There are many references to this area in the 15 million Welsh and English language articles from Welsh newspapers transcribed by the NLW and viewable on Welsh Newspapers Online
Below are English language articles that have been re-transcribed and extracted randomly to illustrate what is available, there are many that are not extracted here that include names of local people
- From The Glamorgan Gazette 15th June 1906
At Llanfrynach. Church,
"You may break, you may shatter, the vase if you will,
But the scent of the roses will hang round it still. " - Moore.
"Millions of spiritual creatures walk, the earth
Unseen, both when we wake and when we sleep." - Milton.
Such were some of the thoughts that crowded on the mind of the writer last Sunday evening, when, thanks to the generosity and large-heartedness of a local landed proprietor, "the sound of the church-going bell" once more awakened the echoes of "the valleys and woods" surrounding the ancient and historic fane of Llanfrynach. After a residence of some years in its immediate neighbourhood, and an awakening about a year ago by a Nonconformist nephew from Cheshire to the historic ecclesiastical character of this neighbourhood, it has become impossible not to picture to one's self the part this venerable church must have taken in the evangelisation and edification of Great Britain. For, be it known to all whom it may concern, that modern research has fairly established the fact that Glamorgan (Morganwg) was the cradle of Christianity for Great Britain, and that our Celtic forefathers, under the sway of the Roman Empire, took a very active and effective, part in the establishment of Christianity in these islands. Whether St. Paul's headquarters were or were not at St. Donatt's Castle in the days of King Caractacus, it is pretty certain that during seven years of his life, as recorded in the Acts of the Apostles, he "lit the candle" of Christianity in this locality, "which by the grace of God has never been put out." So far, the tradition relating to the preaching of St. Paul in Britain is accepted as true, and there can be nothing out pleasurable feelings in referring to the fact and trying to imagine to what "labours abundant" of this venerable Apostle to the Gentiles our ancestors and ourselves owe their and our evangelisation and civilisation. True it is that at periods this Pauline spirit has nearly gone out, but the revival spirit is so intimate a part of the Celtic nature, and in no respect is it so substantially exemplified as in the restoration and upkeep of the sacred edifices erected by the piety and self-denial of our ancestors. Devoted brains and hands have recently been at work on Llanfrynach Church and its God's acre-the ancient and present cemetery of the parish of Penllyn and neighbourhood. Once more the residents in Lisworney and Llanblethian joined the parishioners of Penllyn in praising the God of their forefathers on the sacred spot where for generations and generations the sacrifice of praise and thanks- giving had been daily celebrated. Long before the appointed time for Divine service, the holy shrine was crowded and many were unable to obtain admission. And "still they came," including no small contingent from the neighbouring borough of Cowbridge. It was a truly pandenominational congregation, and what a tribute to the ancient liturgy of the church of our forefathers it was to hear such. distinct and united responses throughout the whole of the Divine office. After all, with all our petty and unimportant differences, it is a fact that we can worship together on the old and well-tried lines of the past. What a soul-stirring effect was produced by the hearty and general singing of "Crown Him Lord of All" and "All people that on earth do dwell." What a soul-searching must have gone on in the minds of all during the singing of "The Church's one Foundation is Jesus Christ her Lord." The preacher was the popular Vicar of Penllyn, who made an earnest appeal to all present to make good use of their present opportunities of grace, to keep the oil of the Divine Presence alight, so that when the Master should call they would be ready to go in to the marriage supper of the Lamb.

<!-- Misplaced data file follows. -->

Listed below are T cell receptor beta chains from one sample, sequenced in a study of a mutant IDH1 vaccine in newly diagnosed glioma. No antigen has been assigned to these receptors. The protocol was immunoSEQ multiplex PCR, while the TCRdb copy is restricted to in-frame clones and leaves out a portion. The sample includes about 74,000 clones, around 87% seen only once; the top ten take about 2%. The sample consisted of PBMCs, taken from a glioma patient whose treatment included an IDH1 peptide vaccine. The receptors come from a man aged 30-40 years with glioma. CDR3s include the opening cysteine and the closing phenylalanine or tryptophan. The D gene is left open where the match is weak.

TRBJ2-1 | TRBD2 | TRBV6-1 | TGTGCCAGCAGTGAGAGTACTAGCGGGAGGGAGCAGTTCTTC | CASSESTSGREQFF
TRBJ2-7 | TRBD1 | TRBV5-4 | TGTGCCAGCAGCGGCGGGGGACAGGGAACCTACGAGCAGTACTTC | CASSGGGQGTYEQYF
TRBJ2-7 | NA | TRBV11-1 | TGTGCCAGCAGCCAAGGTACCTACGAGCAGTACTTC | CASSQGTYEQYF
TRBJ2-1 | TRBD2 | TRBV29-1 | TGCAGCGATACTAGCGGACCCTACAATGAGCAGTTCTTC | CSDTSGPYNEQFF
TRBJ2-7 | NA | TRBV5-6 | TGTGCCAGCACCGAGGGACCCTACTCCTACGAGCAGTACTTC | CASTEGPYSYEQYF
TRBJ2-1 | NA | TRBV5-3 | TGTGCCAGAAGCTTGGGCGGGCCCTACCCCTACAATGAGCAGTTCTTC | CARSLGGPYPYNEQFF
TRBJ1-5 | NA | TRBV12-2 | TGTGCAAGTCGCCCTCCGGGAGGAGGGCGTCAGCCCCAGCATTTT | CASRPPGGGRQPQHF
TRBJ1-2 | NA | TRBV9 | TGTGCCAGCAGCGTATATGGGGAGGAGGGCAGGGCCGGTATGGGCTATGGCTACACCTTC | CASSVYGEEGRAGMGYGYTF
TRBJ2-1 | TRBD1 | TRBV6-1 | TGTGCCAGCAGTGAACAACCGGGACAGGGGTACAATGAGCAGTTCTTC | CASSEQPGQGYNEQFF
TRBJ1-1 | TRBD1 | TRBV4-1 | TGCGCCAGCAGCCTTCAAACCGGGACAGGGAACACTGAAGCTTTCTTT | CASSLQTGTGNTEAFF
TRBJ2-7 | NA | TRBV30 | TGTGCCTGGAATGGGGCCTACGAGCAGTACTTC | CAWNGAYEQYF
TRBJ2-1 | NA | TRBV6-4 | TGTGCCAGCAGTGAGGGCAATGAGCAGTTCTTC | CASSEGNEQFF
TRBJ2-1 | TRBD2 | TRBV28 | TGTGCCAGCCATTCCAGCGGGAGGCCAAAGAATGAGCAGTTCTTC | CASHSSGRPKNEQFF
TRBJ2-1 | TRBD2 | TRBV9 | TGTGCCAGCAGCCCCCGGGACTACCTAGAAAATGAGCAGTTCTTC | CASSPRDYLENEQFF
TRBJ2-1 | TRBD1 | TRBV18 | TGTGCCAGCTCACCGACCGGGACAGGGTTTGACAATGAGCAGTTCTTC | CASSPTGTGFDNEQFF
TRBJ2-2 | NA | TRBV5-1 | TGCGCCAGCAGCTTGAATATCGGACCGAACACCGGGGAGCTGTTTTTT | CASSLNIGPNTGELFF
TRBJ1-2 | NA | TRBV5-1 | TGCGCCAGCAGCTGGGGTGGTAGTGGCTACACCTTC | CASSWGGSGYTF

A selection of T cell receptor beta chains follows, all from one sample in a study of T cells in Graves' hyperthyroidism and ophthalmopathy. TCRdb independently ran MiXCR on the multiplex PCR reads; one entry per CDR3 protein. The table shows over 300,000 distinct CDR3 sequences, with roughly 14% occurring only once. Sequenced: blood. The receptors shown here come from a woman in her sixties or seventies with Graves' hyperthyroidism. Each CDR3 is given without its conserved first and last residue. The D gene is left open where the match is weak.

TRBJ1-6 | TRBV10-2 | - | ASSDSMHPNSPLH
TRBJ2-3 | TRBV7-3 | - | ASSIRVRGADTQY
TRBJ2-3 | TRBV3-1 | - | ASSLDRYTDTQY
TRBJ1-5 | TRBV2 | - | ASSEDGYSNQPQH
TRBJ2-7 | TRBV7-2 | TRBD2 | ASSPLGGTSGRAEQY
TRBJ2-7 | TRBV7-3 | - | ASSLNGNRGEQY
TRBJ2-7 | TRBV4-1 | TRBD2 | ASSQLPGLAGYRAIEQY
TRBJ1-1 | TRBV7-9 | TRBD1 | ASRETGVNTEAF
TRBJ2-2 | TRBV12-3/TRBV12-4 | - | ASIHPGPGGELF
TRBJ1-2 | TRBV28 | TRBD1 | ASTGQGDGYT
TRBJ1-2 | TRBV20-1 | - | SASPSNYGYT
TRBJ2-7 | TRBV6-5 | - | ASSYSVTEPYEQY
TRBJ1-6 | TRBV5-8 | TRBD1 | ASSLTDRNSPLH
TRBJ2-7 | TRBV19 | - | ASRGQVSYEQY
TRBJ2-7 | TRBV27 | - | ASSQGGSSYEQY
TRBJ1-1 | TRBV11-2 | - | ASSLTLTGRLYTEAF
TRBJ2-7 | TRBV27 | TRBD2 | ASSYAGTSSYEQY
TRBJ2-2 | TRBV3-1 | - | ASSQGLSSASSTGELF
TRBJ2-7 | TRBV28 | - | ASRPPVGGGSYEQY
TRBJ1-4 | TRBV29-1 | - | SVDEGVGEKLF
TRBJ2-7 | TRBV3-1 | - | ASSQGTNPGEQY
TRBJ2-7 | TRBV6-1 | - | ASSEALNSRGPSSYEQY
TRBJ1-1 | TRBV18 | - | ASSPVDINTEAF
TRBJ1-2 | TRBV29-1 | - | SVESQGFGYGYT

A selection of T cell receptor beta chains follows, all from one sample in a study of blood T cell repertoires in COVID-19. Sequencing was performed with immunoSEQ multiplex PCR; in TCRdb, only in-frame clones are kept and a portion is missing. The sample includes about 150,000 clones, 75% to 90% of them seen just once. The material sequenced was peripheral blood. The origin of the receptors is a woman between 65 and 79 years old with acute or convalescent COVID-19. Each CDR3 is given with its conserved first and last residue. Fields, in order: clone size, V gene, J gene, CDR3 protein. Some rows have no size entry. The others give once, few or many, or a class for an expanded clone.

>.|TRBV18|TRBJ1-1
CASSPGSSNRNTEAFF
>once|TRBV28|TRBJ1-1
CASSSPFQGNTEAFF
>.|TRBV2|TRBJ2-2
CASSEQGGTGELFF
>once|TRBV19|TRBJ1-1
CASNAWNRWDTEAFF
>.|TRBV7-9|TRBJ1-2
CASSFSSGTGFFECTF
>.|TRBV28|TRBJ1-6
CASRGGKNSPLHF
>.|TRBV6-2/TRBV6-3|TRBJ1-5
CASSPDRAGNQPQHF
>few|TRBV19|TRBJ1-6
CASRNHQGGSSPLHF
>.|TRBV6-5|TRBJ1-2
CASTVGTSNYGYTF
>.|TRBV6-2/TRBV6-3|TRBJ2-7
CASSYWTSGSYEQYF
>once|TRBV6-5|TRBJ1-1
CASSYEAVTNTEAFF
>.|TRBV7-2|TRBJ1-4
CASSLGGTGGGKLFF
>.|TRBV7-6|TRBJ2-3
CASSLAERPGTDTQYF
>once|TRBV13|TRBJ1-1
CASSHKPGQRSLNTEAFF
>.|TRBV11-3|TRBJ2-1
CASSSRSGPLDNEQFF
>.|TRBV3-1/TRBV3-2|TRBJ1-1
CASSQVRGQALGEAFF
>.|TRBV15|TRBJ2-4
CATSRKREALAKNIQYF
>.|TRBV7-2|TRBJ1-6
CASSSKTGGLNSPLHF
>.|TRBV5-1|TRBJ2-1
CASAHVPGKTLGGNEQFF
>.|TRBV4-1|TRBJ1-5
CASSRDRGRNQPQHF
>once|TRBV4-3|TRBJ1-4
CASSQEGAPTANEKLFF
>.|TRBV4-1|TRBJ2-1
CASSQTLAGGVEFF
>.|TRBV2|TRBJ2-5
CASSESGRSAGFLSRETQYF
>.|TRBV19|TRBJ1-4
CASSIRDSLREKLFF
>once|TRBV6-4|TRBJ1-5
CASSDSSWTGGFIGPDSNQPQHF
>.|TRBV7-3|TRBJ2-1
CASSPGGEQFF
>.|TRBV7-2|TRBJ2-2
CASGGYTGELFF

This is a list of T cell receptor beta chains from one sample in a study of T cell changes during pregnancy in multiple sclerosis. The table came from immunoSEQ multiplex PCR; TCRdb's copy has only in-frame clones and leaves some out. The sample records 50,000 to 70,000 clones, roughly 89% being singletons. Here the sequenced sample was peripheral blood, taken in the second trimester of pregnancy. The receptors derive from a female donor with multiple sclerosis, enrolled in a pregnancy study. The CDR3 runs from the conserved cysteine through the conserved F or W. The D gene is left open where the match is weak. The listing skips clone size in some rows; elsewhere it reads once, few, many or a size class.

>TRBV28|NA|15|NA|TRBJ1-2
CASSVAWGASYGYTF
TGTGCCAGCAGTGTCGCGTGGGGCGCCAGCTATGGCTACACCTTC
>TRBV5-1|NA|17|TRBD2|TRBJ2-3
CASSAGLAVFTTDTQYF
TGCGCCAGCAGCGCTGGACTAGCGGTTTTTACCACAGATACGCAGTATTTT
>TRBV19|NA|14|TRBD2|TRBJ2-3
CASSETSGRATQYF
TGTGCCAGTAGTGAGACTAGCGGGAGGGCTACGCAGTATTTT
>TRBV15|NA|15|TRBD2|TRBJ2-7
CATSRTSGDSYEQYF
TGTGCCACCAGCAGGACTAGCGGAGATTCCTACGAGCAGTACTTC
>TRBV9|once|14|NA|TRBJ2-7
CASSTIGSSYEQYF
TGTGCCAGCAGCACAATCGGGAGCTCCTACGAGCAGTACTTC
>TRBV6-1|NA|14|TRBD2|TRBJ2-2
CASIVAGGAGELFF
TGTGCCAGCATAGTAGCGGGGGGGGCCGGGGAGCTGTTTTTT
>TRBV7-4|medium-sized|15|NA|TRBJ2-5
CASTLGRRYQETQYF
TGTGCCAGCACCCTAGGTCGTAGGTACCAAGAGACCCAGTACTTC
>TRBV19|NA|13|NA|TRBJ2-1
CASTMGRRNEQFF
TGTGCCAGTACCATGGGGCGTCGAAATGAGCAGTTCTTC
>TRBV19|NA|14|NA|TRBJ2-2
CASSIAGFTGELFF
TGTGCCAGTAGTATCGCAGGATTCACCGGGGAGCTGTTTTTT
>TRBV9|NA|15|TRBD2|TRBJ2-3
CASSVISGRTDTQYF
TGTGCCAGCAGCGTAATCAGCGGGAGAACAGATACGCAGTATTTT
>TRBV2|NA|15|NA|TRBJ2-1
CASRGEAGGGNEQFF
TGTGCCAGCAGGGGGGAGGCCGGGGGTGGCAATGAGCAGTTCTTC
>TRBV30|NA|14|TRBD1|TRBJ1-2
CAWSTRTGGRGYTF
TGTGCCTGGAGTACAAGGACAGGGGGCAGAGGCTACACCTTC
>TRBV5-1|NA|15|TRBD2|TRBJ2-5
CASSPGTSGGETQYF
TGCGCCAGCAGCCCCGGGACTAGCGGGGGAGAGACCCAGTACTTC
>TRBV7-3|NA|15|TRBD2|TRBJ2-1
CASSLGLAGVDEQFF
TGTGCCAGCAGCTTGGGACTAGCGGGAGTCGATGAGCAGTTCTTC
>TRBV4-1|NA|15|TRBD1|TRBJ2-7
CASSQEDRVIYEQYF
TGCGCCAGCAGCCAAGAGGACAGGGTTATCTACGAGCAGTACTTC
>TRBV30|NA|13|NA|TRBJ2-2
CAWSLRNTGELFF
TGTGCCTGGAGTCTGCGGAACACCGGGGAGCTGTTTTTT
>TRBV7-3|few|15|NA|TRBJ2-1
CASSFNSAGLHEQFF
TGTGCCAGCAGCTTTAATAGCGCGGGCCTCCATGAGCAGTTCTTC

J. D., Lisworney.